When it comes to relaxing after a hard summer day’s work, there are few sights more welcoming than a tall frosty glass of beer. Whether you prefer ales, porters or stouts or are more a fan of lagers and pilsners or IPAs, you’ll find all of that and more in Northeast Ohio.
The Greater Cleveland area and other cities in the Buckeye State have become beer lover destinations, with cities like Cleveland and Cincinnati regularly breaking into social media and magazines’ top 10 beer loving destinations lists. And while the local craft brewing industry took a hit during the pandemic, especially in taprooms and restaurants, it pivoted toward new products and new ways of distribution that are sure to build a strong foundation for the craft brewing industry as a whole.
So where do we stand today?
Ohio’s craft brewing industry generated an estimated $880.7 million in economic activity in the state in 2020, in the middle of a pandemic, according to the Ohio Craft Brewers Association’s (OCBA) most recent economic impact study. At the end of 2020, there were 357 craft breweries in operation, including 47 that opened last year. An additional 77 breweries are in the planning stages.
“The most recent count, according to my new spreadsheet, is that we currently have 374 breweries in Ohio, which is quite a few more than in other states,” says Mary MacDonald, executive director of OCBA. “We’ve had about 20 open so far this year, which puts us on a pace to hit 400 by the end of the year.”
The number of craft breweries in Ohio jumped 19% in the last two years, despite the pandemic. And according to an OCBA member study, 72% of breweries intend to increase production this year.
Ohio remains an exceptionally strong place for craft brewers. The national Brewers Association Annual Production Report ranked Ohio fifth among U.S. states in craft beer production volume and sixth in economic impact among all of the states in 2019.
But the industry was hit hard by COVID-19. Nationally, U.S. craft beer sales volume declined 9% according to the Brewer’s Association, while direct jobs declined 14%.
In Ohio, state-mandated shutdowns of taprooms, bars and restaurants in early 2020, the restriction of alcohol sales after 10 p.m., stay-at-home advisories and safety concerns related to outdoor gatherings all took their toll on the industry.
“It had a two-pronged impact on our business,” says Pat Conway, who founded Great Lakes Brewing Co. in Cleveland in 1986 along with his brother Dan. “First of all, the draft business disappeared because bars and restaurants were closed. That was something that couldn’t be remedied.
“But people were also buying six packs and cases and partying at home or in their backyard. So our packaged product sales went up. We even introduced cans for the first time.”
Which was a Godsend for the company, says Conway, with the canned brews just flying off the shelf.
“We also introduced a whole array of new products this year,” he adds.
As one of the pioneers of the Ohio craft brewing industry, Great Lakes does have some legacy brands that are the envy of other craft brewers — and that buoyed the company during the pandemic.
“We have always had great legacy beer brands like our Dortmunder, Commodore Perry, Eliot Ness and Edmund Fitzgerald,” says Conway.
And, of course, there is Great Lakes’ Christmas Ale, which is tapped during the brewery’s Christmas in July celebration.
“It was one of the last events we had before we closed last year,” says Conway. “We told everyone to be safe. We took temperature readings and everyone socially distanced. A lot of the colorful lunacy surrounding it was not there, but people were still glad to get out for the afternoon. And we still had lines around the corner. But it was nowhere near the crowd we usually have.”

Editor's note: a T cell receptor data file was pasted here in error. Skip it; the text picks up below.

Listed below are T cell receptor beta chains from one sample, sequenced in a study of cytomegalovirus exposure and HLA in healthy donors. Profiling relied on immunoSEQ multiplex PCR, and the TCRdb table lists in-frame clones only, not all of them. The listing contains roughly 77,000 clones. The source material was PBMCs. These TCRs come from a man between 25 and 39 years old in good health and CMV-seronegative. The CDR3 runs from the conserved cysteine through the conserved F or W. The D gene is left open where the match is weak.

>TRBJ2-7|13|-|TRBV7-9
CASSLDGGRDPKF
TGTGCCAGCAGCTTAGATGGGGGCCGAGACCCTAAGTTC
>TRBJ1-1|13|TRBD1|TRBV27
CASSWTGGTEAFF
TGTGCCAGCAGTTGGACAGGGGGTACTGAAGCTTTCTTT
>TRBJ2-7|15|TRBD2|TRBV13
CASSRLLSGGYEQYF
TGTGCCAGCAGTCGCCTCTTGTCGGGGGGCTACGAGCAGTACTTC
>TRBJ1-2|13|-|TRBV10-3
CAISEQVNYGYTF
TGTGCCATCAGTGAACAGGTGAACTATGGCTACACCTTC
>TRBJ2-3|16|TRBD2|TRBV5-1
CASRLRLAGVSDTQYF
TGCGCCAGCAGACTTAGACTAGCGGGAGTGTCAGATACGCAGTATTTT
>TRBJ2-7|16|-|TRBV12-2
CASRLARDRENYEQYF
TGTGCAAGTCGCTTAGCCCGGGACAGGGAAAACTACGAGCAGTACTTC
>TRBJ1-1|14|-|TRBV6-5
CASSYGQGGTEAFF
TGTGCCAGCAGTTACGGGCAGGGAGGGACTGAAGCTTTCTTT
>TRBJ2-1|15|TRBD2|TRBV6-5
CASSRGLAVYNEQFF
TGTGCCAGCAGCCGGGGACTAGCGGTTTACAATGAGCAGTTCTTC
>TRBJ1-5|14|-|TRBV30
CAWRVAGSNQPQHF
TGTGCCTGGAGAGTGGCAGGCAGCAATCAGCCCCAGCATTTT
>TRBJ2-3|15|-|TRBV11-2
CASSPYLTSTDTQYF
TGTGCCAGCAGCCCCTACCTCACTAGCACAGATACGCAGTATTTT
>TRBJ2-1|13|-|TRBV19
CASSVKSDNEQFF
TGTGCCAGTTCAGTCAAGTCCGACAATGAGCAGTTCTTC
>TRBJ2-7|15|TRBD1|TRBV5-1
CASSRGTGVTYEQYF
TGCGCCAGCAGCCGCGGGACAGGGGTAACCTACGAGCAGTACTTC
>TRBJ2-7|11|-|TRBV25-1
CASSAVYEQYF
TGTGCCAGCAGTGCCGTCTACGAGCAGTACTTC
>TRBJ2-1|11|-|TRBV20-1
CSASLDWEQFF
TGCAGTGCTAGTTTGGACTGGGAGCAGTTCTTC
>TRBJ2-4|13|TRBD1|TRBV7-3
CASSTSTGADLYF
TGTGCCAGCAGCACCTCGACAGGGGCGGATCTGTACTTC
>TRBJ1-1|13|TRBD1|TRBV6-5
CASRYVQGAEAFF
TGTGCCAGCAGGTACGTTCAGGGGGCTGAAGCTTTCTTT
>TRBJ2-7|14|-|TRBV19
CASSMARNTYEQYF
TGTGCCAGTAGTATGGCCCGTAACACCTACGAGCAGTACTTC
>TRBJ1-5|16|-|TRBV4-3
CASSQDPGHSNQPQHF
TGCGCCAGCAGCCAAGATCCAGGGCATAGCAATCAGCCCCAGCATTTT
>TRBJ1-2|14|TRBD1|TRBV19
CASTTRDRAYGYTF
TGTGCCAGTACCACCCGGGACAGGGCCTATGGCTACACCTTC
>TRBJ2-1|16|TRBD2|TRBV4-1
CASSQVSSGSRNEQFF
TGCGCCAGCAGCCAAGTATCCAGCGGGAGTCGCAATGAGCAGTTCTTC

By staggering introductions of its legacy beers, Great Lakes is able to even out its business, Conway explains.
“We’re not the Christmas Ale Brewing Co. We are the Great Lakes Brewing Co., which is a nice problem to have,” says Conway. “So just prior to the Christmas Ale we have our Oktoberfest, which sells like it’s free, and then right after Christmas Ale there’s Conway’s Irish Ale, which is one of the greatest seasonal products that we produce.”
One problem all of the craft breweries are facing is consistency, Conway says.
“Beer is an agricultural product,” he explains. “A lot of people will ask me why the Christmas Ale tastes a little different this year. But we never change the recipe. Why change something that isn’t broken? We use real honey, real cinnamon and other natural ingredients.”
Those will naturally change in taste slightly from year to year, much in the same way a grape will change on the vine due to growing conditions.
In addition to its legacy beer brands, Great Lakes last year came out with new beer products such as the Hazecraft, Crushworthy and its Imperial IPA (India Pale Ale) Series.
“And those all came on line in cans,” says Conway. “So far in 2021, we are the top performing brewery of the Top 40 craft breweries in the U.S.”
And Great Lakes continues to add to its Imperial IPA Series this summer, with the introduction in June of Tidal Fury Imperial Hazy IPA in 16-ounce-can four packs. Of course, coming up with new brew is essential to survival in the industry — especially with many new alcoholic seltzer and other products coming online.
“Keeping up with the changing tastes of consumers is always a challenge,” Conway admits.
And Great Lakes seems to be excellent at coming up with the tastes consumers want. In June, Great Lakes was named by Talkwalker, a social media and analytics company, as one of the 32 most beloved beer brands in the world.
On the restaurant and taproom side, it was a much different story for Great Lakes, as well as many other craft brewers across the area. Many constructed physical barriers inside taprooms and restaurants, installed advanced air filtration systems and limited seating capacity. To top it all off, there were other challenges that included a shortage of raw materials, as well as an aluminum can shortage — not to mention the current reduction in workforce availability.